You can actually buy a paperback NAB for less than $7.00.  Sounds like quite a deal, doesn’t it? It is… until you discover that the fine newsprint pages tear easily when you turn the pages, and the spine of the book is glued and the whole thing comes apart easily.  Then you’re going to set the thing back on the shelf and what good will that do anyone?

By the same token, unless you’re Daddy Warbucks, you don’t want to run out and spend a couple hundred dollars on your first Bible, either. Even if you were Daddy Warbucks, I wouldn’t recommend throwing money away like that; it’s bad stewardship.

You can get a decently-bound vinyl (imitation leather) cover NAB, or a quality paperback RSV, new, for less than $20.00.  That’s probably a reasonable place to start.

You see, there’s an aesthetic consideration to this business.  You want the Bible to feel good in your hand while you’re holding it. You want it to feel balanced.  You want the cover, whichever you choose, to feel pleasing to your fingertips.  A cheaply-bound Bible will have you clutching at it, trying to prevent it falling to the floor in a scattering of loose pages. A cheap cover feels tacky to the hand. You’ll find yourself fidgeting with it, and that will distract you from reading.  It will create in your subconscious mind an aversion to reading, which defeats the purpose (but the Enemy would delight in).  A quality paper cover or a well-made “imitation leather” cover will feel secure and comfortable as you hold it; you almost won’t notice it at all. And that’s good.

And since no one has money to waste in this day and age, I do recommend going with one of those options while you get started. Once you know you want to stick with a particular translation, you can invest in a quality leather-bound Bible for … a bonded leather Bible RSV, Compact Edition (be warned: SMALL PRINT) can be bought new for less than $30.00. The prices go up from there.  Ignatius Press has a leather-bound RSV that feels like butter, it’s so soft and pliable, and it just drapes in your hand in the most luxurious manner…  Sigh.  I don’t have that one.  I have a mid-sized, standard-print bonded leather RSV and a heavy, real-leather Douay.  They’re not luxurious, but they are very comfortable, and they are standing up well to the hard use I give them.

I also have a leather-bound Compact Douay that I tuck into my suitcase when I travel.  But compact Bibles have small print, and I’m almost at the age of having to abandon that one, even with bifocals (I’m too impatient to hold a magnifying glass).

So – those are the things I think about when recommending a Bible to someone.  Take your time. You don’t have to sneak in and sneak out (one hopes) as if buying a Bible had become an illicit activity. Stand there a minute – or sit, if the store is courteous enough to have chairs – and handle the Bibles.  Read from them – a Psalm, a portion of a Gospel. If you find yourself reluctant to stop once you’ve started, that’s a very good sign you’ve found a good Bible for you, but the whole point here is to feel comfortable, not intimidated by reading.  Okay?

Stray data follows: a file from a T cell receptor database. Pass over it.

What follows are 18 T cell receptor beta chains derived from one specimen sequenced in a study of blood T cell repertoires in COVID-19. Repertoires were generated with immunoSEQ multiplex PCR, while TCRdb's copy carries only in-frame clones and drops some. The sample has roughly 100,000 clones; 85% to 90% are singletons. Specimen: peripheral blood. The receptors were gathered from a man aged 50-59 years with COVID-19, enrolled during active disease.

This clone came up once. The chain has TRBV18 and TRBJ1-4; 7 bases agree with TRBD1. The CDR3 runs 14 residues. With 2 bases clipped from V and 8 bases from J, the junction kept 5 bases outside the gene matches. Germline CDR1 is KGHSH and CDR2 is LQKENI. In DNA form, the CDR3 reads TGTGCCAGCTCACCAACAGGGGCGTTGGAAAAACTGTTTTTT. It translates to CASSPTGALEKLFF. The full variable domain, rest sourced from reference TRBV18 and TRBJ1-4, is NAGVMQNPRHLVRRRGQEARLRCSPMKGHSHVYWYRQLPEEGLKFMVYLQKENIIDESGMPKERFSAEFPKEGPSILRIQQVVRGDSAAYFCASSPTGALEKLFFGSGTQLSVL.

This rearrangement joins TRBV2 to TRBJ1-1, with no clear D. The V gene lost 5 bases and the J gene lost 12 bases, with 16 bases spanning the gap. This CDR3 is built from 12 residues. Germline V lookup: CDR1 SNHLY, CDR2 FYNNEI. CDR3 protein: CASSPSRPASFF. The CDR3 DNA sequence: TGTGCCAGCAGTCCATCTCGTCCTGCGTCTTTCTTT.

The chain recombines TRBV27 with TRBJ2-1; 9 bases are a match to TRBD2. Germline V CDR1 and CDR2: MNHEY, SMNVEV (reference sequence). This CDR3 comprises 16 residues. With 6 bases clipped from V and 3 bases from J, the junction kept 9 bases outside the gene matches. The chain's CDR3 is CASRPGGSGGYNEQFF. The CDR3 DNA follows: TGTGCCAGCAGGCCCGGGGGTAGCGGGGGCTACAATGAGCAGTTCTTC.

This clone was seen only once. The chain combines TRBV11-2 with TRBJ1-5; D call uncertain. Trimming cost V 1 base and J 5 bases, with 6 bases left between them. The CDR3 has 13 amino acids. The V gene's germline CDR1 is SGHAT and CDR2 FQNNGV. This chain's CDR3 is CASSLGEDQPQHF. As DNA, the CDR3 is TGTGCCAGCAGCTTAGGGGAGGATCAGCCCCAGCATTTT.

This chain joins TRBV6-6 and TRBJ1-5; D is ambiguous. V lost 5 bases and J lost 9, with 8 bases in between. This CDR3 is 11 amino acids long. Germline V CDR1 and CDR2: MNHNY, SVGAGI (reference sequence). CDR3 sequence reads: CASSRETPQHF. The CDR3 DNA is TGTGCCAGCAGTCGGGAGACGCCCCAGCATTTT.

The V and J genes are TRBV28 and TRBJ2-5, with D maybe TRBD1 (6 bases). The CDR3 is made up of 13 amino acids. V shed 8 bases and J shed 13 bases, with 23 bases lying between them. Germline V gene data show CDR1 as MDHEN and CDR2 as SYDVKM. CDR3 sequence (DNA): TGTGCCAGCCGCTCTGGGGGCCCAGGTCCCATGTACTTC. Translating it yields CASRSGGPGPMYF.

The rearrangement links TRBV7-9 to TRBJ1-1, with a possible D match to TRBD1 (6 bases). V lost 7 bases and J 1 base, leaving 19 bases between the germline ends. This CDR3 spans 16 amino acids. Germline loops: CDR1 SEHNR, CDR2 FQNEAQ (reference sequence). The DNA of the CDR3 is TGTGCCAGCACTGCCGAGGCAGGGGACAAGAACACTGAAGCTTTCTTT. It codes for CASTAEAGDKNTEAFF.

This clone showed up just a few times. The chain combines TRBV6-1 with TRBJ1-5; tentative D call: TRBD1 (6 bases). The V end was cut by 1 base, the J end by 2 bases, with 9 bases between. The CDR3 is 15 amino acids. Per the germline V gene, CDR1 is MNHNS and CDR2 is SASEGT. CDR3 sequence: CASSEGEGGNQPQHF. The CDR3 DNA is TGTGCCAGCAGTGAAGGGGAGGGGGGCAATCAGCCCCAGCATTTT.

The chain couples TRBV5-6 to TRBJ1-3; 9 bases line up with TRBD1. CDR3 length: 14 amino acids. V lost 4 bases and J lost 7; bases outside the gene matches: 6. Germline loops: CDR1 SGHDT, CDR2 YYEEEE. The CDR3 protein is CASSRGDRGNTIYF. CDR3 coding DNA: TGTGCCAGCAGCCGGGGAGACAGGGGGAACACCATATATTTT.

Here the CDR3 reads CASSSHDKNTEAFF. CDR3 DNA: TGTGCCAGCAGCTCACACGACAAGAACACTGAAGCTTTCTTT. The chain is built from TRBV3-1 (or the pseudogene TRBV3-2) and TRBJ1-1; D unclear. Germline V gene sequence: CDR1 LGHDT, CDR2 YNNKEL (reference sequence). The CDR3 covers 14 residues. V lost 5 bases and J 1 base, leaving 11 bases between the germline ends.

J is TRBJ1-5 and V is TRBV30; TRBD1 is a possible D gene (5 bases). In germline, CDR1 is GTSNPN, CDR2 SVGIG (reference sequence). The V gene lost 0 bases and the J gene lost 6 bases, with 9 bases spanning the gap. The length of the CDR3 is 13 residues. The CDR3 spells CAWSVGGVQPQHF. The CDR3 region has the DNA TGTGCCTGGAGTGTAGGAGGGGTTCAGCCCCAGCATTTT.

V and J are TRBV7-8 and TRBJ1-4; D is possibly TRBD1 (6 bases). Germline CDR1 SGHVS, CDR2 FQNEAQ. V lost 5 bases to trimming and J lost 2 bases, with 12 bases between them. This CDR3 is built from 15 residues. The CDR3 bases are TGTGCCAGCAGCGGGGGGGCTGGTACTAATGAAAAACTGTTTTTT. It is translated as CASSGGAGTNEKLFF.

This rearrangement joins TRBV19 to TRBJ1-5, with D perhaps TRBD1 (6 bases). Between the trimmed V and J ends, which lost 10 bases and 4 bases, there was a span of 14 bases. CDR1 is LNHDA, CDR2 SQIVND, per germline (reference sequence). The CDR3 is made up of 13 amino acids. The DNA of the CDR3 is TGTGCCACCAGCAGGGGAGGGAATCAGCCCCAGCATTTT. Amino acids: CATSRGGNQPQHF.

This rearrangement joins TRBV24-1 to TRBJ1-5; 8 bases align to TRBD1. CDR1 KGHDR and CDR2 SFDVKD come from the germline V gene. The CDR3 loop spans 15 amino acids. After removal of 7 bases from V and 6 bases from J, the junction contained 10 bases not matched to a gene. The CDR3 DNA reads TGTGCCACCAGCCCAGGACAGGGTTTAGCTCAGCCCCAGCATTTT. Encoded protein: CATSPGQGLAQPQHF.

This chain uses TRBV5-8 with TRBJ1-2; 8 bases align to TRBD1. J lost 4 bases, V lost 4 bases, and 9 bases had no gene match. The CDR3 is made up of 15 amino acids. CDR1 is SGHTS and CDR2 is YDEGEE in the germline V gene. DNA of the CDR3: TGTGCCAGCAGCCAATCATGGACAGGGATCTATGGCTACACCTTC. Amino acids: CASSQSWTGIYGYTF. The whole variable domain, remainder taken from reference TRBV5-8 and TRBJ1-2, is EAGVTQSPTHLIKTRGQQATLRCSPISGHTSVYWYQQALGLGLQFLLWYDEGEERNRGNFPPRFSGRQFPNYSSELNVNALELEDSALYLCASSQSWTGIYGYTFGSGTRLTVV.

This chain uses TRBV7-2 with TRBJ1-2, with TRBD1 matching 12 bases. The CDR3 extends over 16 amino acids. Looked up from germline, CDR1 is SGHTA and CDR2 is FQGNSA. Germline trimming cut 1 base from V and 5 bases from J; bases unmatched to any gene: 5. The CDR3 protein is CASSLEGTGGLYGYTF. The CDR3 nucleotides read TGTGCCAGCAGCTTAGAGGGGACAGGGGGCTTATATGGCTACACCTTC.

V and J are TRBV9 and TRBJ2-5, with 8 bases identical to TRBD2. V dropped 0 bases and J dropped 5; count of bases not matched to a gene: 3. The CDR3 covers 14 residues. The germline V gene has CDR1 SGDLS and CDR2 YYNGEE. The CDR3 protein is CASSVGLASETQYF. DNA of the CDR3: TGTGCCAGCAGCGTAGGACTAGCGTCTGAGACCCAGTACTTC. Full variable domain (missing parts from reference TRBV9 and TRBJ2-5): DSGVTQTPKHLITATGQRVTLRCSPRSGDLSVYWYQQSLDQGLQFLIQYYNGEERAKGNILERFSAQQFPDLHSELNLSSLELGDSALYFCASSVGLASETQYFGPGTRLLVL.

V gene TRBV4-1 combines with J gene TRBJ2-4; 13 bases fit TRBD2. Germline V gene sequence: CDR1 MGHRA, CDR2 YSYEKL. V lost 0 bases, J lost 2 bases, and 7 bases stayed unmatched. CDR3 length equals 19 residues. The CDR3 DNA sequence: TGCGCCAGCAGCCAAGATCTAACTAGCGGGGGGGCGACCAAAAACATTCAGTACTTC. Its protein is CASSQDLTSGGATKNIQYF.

Next up: How to read this new Bible.

Political Post #1

I used to have an aversion to politics. Oh, I enjoyed watching the election returns coming in, especially when my Daddy was home (he was a long-distance trucker). He’d let me go with him to the local newspaper office, where the returns would be written in wax pencil or soap on the plate glass windows – local returns on one side of the center door, national returns on the other.

But I didn’t like the debates, the negative tactics, and so on. I couldn’t keep up with issues; I was more inclined to parrot what I heard other people saying.

In the past four years, however, I have begun to be very interested in politics. Having some idea what is happening in our dear Nation, knowing how my elected representatives are representing ME, and having an idea of their intentions while they’re campaigning – it’s all part of good citizenship.

It’s also part of being a good Christian. In the Second Vatican Council, the role of the Christian laity was laid out:

First, to carry the Gospel into the world, into the marketplace, into the highways and byways of society where priests and religious do not frequent, or may not have access at all.

Second, to infuse this world with Gospel values.

Taking a basic interest in politics is very much a part of the latter.

But what are Gospel values? – (to be continued)

from Facebook, and resulting thoughts

A friend posted this on Facebook, and it’s been copied by a few people (including me). It’s generated some very animated and good discussion:

To everyone who is calling for stricter gun laws in light of the tragedy in Tucson, may I offer this little tidbit: If guns kill people, then pencils misspell words, cars drive drunk, and spoons make people fat. Remember: Hold the person accountable for their actions, not the means they chose to utilize!!!

Yes, I know, guns can inflict a lot more damage in a short time. But if someone is determined to hurt someone, any object will do.

There are far more beneficial discussions to be having about the Tucson tragedy – beginning with how we handle the mentally ill. It’s a fine balance – we don’t want to get like totalitarian regimes throughout history where you can report me for some spurious crime just because you don’t like me, and I get hauled away on the basis of your false report. However, it’s just not right to family and neighbors that nothing can be done to get a manifestly disturbed individual in for evaluation and treatment – until it can be proven that the individual is a danger to himself or others. By that point, you’ve got a Tucson event all over again.

Popping in for a few minutes… hello!

I know I have several people who “follow” this blog, through various email notifications, etc. I appreciate you and thank you.

I’m not at all sure I’m “back.” Fact is, I find blogging a tedious business. I might post this today and not be back for a few months, or I might post every day for a few months and then get bored by the process and bug out again. Who knows? (who cares?)

Anyway, I have a couple things to share for your consideration, so I’m posting today.

Thanks for your patience and your affectionate indulgence.